Difference between revisions of "Nikuyah Walker"

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'''Nikuyah Walker''' is a member of [[Charlottesville City Council]] who placed first in the 2017 election. Walker is the first independent elected to the office since 1948. <ref>{{cite web|title=First Independent since 1948 win election to Charlottesville City Council|url=http://cvilletomorrow.org/news/article/29109-first-independent-since-1948-wins-election-to-char/|author=Sean Tubbs|work=News Article|publisher=Charlottesville Tomorrow|location=|publishdate=November 7, 2017|accessdate=November 8, 2017}}</ref>
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'''Nikuyah Walker''' (I) is mayor and one of five members of the current [[Charlottesville City Council, 2018-2019|City Council]]. Walker, who placed first in the [[2017 election]], is the first independent elected to the office of [[Charlottesville City Council]] since the 1940's.
 
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==Short Bio==
Walker was selected as mayor at her first meeting.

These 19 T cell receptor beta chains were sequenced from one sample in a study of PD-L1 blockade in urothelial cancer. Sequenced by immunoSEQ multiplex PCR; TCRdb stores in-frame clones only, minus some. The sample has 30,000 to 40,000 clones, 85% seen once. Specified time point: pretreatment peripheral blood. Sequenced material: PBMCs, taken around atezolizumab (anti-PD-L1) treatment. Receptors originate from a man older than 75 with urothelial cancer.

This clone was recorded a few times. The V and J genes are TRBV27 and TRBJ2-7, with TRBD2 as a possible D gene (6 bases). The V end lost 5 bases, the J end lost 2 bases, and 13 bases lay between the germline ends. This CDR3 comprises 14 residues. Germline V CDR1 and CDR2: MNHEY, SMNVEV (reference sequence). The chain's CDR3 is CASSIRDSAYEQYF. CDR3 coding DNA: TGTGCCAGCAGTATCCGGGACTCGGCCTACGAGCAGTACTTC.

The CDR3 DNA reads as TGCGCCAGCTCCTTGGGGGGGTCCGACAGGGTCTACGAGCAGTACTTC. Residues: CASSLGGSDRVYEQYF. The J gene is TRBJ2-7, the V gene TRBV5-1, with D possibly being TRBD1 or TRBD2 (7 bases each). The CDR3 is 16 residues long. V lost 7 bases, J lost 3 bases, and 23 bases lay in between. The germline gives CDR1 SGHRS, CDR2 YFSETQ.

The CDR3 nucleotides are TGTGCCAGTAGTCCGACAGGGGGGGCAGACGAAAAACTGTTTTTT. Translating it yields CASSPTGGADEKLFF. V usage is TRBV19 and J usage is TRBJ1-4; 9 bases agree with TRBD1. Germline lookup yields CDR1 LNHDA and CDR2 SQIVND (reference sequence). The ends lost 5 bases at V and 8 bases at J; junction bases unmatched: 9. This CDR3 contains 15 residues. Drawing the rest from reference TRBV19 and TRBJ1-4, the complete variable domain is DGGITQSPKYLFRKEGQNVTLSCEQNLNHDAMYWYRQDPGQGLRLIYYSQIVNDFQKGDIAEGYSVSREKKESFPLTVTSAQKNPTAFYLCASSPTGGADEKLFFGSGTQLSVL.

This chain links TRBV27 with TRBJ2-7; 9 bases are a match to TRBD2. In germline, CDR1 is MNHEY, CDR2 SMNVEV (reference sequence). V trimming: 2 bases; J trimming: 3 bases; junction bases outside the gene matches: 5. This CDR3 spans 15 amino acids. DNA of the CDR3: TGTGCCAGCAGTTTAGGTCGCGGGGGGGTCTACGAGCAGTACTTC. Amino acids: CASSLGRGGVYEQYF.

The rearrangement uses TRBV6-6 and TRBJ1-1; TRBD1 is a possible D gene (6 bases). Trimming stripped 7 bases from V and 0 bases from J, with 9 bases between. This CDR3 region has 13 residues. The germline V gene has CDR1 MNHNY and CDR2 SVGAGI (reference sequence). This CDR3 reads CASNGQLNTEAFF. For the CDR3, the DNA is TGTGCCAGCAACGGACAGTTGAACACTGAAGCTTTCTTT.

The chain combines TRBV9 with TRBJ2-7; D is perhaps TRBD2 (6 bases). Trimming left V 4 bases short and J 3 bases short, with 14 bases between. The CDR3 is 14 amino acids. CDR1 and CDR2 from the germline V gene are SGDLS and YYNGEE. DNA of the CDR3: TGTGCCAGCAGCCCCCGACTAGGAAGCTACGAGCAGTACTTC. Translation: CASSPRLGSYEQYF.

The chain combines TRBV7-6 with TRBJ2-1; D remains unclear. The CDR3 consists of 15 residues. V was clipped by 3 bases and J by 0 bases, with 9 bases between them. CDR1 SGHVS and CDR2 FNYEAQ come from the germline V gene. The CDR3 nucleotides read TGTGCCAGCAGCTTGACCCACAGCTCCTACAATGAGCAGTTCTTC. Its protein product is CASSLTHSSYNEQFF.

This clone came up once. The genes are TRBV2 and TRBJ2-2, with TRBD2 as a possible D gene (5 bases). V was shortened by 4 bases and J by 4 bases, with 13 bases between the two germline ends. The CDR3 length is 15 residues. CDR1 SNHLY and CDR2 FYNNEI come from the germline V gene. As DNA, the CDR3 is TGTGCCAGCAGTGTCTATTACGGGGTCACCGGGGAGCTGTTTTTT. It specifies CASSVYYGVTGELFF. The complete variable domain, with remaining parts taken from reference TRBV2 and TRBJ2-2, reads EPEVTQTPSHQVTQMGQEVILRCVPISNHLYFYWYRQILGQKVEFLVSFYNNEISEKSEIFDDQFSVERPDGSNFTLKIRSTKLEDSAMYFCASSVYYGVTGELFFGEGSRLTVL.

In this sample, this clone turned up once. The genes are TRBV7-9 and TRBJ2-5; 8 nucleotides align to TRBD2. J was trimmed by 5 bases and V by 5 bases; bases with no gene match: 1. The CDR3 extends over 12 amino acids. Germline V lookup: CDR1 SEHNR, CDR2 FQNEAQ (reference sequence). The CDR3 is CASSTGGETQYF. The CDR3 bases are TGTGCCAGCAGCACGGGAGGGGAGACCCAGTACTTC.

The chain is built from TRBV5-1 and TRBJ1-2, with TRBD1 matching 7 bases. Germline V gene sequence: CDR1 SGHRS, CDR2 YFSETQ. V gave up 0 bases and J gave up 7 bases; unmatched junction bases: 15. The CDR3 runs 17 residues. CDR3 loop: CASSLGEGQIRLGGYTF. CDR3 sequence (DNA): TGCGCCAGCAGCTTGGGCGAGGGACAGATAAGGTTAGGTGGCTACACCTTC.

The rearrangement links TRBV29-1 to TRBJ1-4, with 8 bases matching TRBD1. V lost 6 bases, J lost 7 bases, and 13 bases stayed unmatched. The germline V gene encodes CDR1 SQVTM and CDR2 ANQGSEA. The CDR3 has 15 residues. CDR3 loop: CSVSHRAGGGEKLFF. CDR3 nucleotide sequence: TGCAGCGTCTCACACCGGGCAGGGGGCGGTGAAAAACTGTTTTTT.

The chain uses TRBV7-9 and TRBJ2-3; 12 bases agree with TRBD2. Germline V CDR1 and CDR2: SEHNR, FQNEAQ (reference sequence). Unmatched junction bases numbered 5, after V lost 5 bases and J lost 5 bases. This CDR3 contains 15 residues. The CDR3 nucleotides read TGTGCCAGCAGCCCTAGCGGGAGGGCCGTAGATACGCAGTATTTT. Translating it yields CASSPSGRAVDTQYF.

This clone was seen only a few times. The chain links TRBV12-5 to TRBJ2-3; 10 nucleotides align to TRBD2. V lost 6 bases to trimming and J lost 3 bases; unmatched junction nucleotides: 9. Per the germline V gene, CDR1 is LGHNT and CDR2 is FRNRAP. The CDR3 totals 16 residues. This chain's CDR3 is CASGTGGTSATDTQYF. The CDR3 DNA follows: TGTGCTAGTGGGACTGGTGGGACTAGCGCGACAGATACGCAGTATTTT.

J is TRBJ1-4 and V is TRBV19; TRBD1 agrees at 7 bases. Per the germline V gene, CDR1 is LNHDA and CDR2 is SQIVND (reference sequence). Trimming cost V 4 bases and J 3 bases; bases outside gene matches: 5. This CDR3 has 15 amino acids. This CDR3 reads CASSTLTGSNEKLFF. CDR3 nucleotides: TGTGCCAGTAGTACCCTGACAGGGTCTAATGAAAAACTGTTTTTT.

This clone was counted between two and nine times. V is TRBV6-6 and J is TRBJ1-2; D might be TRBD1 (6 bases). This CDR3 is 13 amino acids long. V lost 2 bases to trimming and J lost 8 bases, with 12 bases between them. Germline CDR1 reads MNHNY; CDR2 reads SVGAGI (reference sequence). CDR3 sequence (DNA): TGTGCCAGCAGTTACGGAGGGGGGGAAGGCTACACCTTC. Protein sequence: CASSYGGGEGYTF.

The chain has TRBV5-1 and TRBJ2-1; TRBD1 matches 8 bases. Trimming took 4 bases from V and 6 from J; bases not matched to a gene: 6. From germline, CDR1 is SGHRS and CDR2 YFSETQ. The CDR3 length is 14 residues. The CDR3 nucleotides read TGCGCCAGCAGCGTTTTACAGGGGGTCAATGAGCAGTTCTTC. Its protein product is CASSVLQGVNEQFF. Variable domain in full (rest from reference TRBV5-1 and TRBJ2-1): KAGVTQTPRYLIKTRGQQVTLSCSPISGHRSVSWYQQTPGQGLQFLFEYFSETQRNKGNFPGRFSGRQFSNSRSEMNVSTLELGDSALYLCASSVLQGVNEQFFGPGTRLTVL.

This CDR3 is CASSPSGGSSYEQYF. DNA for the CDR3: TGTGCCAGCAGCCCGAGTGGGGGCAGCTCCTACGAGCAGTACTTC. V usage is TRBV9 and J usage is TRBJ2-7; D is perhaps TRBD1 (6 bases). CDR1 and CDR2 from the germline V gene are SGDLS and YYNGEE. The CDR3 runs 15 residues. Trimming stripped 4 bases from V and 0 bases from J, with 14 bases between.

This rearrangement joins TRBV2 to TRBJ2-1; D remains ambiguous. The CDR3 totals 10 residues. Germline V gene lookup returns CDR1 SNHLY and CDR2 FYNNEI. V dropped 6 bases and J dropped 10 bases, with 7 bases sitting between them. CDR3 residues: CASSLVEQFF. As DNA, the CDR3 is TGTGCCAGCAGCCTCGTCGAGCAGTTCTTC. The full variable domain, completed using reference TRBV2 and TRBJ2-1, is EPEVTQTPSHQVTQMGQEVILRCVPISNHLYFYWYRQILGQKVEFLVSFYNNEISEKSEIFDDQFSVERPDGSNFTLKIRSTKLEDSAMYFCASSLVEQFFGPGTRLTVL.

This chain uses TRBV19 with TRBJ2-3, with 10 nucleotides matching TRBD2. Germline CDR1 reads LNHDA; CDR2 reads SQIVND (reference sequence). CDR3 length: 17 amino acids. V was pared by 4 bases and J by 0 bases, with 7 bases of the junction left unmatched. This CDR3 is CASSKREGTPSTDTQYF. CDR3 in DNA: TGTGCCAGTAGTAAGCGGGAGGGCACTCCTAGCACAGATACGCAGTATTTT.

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Nikuyah Walker (I) was elected to City Council in the [[2017 election]]. In January [[2018]], at the first meeting of the [[Charlottesville City Council, 2018-2019|City Council’s]] new term, Walker was selected by her peers to serve as President of the Council (mayor).  She is scheduled to serve a two-year term as [[Mayor of Charlottesville]]. Walker was born and raised in Charlottesville and attended [[City of Charlottesville Public Schools]].  She graduated from [[Charlottesville High School]] in [[1998]] and went on to earn a B.A. in Political Science from [[Virginia Commonwealth University]] in [[2004]]. A longtime activist and community organizer, she has participated in various non-profits in Charlottesville, including working as a Substance Abuse Clinician and a HIV Prevention Educator. She is currently employed by the [[Charlottesville Department of Parks and Recreation]]. She has three children.
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==Elections==
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===2017 Election===
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Walker led at the polls in the [[2017 election]] held on [[November 7]], [[2017]] to become Charlottesville’s first independent candidate elected to the [[Charlottesville City Council]] since since 1948.<ref>{{cite web|title=First Independent since 1948 win election to Charlottesville City Council|url=http://cvilletomorrow.org/news/article/29109-first-independent-since-1948-wins-election-to-char/|author=Sean Tubbs|work=News Article|publisher=Charlottesville Tomorrow|location=|publishdate=November 7, 2017|accessdate=November 8, 2017}}</ref>